‘The more voluntary work you can do, the better. Get as many contacts as you can - because everyone’s out for these jobs. Even at my age now, it’s as much about who you know as what you know.’
I’d like to take this opportunity to thank Doha College, Evolution Sports, Doha Golf Club and most importantly, Aspire Sports Senior Football Physiotherapist, Dave Galley for making this event a great success.
On behalf of LLS’ Year 12 students I would like to say thank you to the guests who showed their support by attending. Personally, I would like to congratulate students on delivering such an insightful event and look forward to more in the future.
Thank you for reading my blog.
In separate acts of kindness, Doha College discovered three of its primary school girls recently and willingly parted with their hair in order to help children less fortunate than themselves.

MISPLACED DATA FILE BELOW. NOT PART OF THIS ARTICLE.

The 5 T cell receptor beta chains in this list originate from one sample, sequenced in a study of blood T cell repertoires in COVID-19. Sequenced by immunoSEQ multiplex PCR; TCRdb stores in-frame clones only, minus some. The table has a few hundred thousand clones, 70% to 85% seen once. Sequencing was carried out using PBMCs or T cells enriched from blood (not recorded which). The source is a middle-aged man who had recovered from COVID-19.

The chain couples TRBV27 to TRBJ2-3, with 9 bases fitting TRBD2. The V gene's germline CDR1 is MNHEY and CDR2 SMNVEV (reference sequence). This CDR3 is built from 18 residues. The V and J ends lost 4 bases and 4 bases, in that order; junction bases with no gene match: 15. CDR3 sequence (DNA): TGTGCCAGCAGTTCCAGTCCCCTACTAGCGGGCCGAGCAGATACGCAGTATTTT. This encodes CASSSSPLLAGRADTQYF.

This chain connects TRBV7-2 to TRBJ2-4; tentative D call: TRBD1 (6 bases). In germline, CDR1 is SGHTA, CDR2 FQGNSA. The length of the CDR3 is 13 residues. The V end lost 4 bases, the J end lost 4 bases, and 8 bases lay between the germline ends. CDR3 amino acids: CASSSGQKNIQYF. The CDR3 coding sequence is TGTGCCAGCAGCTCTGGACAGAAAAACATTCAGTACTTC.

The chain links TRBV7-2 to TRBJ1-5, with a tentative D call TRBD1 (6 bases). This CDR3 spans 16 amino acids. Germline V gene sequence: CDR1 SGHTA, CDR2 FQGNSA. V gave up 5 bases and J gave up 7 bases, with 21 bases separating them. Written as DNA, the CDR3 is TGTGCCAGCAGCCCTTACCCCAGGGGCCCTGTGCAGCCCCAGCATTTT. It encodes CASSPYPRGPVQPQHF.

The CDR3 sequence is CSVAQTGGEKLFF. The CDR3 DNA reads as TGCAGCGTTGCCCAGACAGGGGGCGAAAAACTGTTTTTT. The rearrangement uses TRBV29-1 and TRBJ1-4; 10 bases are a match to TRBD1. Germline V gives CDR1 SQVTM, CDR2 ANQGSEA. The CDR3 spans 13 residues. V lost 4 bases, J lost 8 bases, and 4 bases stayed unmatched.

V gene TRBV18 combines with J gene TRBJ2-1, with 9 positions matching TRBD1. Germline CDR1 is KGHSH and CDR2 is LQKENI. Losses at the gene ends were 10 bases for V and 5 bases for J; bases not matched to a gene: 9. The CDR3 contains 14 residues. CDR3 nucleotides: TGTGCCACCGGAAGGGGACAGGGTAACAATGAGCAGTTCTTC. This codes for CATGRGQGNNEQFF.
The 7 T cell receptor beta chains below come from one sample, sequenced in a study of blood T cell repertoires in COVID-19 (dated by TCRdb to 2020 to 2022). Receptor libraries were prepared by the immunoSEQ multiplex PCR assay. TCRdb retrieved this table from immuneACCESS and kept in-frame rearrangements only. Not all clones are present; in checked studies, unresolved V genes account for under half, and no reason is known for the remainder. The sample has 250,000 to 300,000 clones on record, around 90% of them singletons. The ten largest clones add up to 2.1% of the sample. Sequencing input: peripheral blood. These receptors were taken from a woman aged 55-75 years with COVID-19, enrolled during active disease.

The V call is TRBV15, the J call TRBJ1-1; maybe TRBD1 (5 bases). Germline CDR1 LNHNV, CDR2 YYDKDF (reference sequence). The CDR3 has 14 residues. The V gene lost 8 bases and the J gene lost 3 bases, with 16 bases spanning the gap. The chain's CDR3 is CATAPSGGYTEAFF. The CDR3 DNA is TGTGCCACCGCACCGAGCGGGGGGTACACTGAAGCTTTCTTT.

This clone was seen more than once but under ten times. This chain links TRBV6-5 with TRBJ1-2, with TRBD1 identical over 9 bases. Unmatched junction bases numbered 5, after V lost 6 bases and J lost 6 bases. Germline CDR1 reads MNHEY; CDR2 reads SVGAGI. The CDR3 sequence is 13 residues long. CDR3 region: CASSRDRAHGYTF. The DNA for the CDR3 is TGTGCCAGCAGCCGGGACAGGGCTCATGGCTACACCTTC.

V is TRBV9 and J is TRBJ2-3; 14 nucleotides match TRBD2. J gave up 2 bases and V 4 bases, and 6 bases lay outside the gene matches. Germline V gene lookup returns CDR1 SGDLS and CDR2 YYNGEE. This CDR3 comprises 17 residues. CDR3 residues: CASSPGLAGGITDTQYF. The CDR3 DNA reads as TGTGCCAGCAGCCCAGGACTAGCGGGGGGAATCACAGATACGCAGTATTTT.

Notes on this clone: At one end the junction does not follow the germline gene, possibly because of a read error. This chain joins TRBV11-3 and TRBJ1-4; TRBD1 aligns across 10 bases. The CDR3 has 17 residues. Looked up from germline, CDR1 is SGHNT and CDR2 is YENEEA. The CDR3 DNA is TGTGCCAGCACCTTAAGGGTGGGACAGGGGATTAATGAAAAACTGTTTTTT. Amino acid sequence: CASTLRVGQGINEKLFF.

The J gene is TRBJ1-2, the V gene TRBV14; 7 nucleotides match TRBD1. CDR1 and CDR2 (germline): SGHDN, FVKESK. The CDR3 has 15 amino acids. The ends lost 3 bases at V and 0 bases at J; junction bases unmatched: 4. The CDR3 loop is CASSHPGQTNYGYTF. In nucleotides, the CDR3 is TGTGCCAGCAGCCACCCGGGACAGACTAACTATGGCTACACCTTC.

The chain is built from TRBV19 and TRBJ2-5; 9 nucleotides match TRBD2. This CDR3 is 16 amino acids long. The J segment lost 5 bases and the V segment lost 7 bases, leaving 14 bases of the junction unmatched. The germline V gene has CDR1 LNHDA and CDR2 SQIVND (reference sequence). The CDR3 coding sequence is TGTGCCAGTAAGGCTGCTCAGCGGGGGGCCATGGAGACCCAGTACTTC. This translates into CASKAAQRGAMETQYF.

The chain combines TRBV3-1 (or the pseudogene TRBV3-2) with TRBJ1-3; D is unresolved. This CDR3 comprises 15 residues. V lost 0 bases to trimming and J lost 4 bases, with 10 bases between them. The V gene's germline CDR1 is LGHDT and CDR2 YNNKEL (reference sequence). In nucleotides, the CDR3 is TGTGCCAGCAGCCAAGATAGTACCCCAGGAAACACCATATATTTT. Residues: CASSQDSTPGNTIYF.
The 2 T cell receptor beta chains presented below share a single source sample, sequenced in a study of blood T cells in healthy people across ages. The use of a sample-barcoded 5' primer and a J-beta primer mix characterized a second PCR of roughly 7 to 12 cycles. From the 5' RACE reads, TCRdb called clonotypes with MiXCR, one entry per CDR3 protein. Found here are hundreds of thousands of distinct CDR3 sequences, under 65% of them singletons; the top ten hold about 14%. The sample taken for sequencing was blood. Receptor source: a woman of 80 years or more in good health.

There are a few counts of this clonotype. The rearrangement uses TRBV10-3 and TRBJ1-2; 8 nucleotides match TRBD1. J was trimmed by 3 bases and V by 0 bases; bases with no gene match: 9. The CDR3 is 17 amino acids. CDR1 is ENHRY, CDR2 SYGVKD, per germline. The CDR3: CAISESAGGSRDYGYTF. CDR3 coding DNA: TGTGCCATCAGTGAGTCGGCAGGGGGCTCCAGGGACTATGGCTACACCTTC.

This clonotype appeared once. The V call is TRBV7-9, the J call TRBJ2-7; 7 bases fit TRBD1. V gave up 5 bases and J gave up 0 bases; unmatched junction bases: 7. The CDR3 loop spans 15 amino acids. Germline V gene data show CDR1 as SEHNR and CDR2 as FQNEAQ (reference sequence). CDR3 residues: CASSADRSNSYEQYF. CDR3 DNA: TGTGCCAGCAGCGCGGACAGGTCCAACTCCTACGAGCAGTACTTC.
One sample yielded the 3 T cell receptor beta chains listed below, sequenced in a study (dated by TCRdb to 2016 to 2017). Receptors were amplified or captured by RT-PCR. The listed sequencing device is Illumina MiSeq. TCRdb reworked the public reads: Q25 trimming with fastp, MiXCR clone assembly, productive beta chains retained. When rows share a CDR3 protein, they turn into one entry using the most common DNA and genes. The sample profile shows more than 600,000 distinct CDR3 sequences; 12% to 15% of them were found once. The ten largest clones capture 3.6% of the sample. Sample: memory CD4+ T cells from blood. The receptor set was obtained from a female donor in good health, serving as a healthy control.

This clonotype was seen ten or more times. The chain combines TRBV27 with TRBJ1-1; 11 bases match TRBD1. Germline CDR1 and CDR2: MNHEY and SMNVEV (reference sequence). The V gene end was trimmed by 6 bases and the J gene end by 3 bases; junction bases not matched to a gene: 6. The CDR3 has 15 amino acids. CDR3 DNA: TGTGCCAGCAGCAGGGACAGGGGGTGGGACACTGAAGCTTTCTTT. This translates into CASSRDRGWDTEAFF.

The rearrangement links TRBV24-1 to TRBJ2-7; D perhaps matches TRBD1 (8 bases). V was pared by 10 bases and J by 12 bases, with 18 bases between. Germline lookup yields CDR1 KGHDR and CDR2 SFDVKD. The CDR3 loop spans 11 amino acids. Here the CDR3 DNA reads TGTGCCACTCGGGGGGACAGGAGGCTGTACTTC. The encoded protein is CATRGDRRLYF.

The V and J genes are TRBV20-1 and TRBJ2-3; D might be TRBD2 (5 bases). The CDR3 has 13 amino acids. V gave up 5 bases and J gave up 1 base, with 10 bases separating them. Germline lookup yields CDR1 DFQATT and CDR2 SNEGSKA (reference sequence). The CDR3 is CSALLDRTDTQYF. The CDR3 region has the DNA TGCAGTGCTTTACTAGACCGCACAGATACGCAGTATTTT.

Amy, Naisha and Lara decided that, even though they were only young, they could make a big, positive difference in the life of others. All three independently sent their braids; grown for most of their lives, to three charities that provide wigs for children who have lost their hair due to cancer treatment or other illnesses.
Naisha Faith Katkar (Year 2), donated her hair to the Madat Trust, part of TATA Memorial Cancer Hospital in Mumbai, India, following a conversation with her mother about how each one of us, no matter what age, could help someone. Naisha’s mum Nidhi took the opportunity to introduce the topic of cancer and how people struggle to fight it. The Year 2, kind-hearted student asked if there was anything she could do to make those with the illness smile, and the idea of hair donation came about. She went ahead with the brave act on her seventh birthday and sent her locks off to India.